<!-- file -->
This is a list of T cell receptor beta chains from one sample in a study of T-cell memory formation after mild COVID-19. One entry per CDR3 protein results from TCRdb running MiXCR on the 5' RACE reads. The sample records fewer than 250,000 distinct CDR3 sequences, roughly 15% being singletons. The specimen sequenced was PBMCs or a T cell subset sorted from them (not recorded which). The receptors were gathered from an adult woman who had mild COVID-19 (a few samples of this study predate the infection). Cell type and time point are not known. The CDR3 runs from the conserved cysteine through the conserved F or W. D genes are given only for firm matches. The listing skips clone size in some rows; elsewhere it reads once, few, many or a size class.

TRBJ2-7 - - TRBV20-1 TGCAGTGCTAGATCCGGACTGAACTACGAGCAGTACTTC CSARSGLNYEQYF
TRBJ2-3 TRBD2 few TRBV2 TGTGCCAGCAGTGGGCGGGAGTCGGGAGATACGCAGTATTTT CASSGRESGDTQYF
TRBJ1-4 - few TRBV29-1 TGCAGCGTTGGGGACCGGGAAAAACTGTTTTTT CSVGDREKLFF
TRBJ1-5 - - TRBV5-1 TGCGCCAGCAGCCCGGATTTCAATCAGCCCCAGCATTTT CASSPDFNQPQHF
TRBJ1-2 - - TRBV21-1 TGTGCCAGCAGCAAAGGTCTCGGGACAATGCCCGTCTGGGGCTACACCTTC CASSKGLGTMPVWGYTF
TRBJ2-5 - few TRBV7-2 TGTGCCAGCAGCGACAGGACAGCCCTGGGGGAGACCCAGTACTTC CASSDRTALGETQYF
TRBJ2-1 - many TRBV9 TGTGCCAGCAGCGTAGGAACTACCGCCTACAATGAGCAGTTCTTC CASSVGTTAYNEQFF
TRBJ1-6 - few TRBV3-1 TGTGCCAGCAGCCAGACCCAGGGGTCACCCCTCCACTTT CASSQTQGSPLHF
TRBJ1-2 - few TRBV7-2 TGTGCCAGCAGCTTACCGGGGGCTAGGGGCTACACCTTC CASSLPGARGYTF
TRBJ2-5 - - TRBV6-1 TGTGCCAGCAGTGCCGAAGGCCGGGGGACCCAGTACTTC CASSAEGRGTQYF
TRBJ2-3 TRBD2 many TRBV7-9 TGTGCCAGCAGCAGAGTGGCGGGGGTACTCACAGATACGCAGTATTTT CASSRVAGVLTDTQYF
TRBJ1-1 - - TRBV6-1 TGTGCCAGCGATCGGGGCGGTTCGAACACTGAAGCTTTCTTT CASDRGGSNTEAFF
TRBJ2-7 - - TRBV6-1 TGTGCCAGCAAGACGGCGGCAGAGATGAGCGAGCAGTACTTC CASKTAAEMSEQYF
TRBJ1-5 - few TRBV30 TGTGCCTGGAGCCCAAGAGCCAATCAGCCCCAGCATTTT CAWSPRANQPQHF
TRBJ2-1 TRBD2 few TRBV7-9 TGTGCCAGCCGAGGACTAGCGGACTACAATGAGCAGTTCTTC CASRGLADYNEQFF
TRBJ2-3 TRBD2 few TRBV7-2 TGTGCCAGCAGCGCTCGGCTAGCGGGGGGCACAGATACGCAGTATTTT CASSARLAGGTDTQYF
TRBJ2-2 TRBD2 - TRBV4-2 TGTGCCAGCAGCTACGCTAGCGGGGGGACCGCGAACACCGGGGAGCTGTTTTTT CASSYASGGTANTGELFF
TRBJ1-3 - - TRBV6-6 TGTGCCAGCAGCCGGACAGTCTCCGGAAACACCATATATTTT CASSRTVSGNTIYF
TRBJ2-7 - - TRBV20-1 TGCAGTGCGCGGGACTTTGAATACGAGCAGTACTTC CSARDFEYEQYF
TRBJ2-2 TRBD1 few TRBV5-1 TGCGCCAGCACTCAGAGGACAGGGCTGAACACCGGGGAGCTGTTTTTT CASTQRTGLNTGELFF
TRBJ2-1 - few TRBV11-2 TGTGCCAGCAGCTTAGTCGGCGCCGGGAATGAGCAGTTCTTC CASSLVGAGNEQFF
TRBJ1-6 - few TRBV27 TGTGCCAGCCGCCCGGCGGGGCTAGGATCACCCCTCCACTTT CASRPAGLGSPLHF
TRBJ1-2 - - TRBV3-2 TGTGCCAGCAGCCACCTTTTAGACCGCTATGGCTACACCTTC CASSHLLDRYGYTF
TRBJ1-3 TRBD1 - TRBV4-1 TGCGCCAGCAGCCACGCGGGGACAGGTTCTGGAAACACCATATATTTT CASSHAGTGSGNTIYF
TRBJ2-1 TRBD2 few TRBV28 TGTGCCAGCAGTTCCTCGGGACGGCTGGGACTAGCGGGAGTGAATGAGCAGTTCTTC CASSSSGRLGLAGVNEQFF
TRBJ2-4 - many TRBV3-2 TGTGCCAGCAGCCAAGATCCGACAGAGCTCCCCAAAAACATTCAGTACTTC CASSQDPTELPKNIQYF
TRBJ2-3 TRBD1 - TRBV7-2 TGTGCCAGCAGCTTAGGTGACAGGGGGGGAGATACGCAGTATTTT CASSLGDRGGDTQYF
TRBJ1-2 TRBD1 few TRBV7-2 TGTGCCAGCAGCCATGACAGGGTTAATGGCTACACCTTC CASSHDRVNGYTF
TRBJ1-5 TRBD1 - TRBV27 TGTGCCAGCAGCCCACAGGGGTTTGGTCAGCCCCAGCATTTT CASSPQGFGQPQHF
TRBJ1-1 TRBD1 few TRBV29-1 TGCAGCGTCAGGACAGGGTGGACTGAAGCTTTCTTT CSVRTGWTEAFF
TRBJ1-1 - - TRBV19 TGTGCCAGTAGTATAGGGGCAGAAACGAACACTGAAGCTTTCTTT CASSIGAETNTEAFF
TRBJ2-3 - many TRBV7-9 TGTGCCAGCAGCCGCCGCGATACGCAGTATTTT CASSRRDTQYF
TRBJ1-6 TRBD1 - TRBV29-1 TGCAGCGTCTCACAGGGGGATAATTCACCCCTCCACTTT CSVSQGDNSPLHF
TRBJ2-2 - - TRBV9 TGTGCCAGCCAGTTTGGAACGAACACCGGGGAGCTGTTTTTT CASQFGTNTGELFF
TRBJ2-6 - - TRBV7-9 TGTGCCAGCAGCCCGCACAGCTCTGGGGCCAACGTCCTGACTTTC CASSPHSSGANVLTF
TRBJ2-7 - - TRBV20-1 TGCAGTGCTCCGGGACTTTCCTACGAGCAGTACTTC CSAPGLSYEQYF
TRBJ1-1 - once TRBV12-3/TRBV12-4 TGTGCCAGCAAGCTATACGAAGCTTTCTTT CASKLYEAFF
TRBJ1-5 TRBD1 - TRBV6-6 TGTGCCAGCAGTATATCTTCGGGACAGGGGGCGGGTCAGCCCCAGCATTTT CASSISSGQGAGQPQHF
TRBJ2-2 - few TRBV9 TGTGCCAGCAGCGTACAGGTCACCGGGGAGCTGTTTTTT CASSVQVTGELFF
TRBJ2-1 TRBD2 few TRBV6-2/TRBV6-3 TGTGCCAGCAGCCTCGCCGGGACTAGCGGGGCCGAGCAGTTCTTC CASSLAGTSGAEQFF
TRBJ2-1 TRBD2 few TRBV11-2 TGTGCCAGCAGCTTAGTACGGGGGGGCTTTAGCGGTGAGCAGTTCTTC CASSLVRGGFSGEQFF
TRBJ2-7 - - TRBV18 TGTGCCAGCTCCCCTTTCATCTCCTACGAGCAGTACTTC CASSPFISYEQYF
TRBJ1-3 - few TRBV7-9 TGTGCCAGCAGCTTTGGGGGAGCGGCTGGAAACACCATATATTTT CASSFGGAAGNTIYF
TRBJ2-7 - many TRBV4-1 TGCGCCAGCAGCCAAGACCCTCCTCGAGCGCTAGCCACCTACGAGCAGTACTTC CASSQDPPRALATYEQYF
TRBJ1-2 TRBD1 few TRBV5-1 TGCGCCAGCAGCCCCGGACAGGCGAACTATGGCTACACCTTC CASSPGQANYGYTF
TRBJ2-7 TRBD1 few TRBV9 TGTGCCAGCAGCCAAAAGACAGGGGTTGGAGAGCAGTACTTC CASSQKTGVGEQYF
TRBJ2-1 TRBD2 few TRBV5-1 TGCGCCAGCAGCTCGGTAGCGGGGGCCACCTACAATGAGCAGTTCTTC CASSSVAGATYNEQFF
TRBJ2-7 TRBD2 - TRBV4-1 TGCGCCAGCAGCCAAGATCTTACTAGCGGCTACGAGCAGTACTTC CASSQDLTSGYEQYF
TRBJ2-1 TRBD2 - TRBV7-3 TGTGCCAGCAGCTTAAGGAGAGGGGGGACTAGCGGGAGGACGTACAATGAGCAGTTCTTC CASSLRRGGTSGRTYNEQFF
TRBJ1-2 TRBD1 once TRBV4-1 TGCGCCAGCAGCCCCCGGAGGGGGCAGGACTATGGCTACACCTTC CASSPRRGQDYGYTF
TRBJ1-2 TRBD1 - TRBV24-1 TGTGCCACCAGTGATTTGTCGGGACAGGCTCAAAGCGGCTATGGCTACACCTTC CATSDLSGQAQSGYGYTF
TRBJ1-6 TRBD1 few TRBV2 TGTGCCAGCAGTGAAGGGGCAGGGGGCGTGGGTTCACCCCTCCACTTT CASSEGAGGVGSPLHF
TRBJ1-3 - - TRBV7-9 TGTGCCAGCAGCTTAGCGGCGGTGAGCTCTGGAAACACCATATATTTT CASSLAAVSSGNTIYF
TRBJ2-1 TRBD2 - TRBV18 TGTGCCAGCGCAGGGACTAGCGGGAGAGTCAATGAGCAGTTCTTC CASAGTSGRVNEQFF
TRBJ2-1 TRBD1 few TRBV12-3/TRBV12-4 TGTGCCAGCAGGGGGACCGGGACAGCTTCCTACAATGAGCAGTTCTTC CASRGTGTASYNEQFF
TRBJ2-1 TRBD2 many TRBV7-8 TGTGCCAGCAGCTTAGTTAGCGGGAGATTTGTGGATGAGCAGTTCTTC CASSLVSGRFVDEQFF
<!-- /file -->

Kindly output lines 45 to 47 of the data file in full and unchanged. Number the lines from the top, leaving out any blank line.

TRBJ2-7 - many TRBV4-1 TGCGCCAGCAGCCAAGACCCTCCTCGAGCGCTAGCCACCTACGAGCAGTACTTC CASSQDPPRALATYEQYF
TRBJ1-2 TRBD1 few TRBV5-1 TGCGCCAGCAGCCCCGGACAGGCGAACTATGGCTACACCTTC CASSPGQANYGYTF
TRBJ2-7 TRBD1 few TRBV9 TGTGCCAGCAGCCAAAAGACAGGGGTTGGAGAGCAGTACTTC CASSQKTGVGEQYF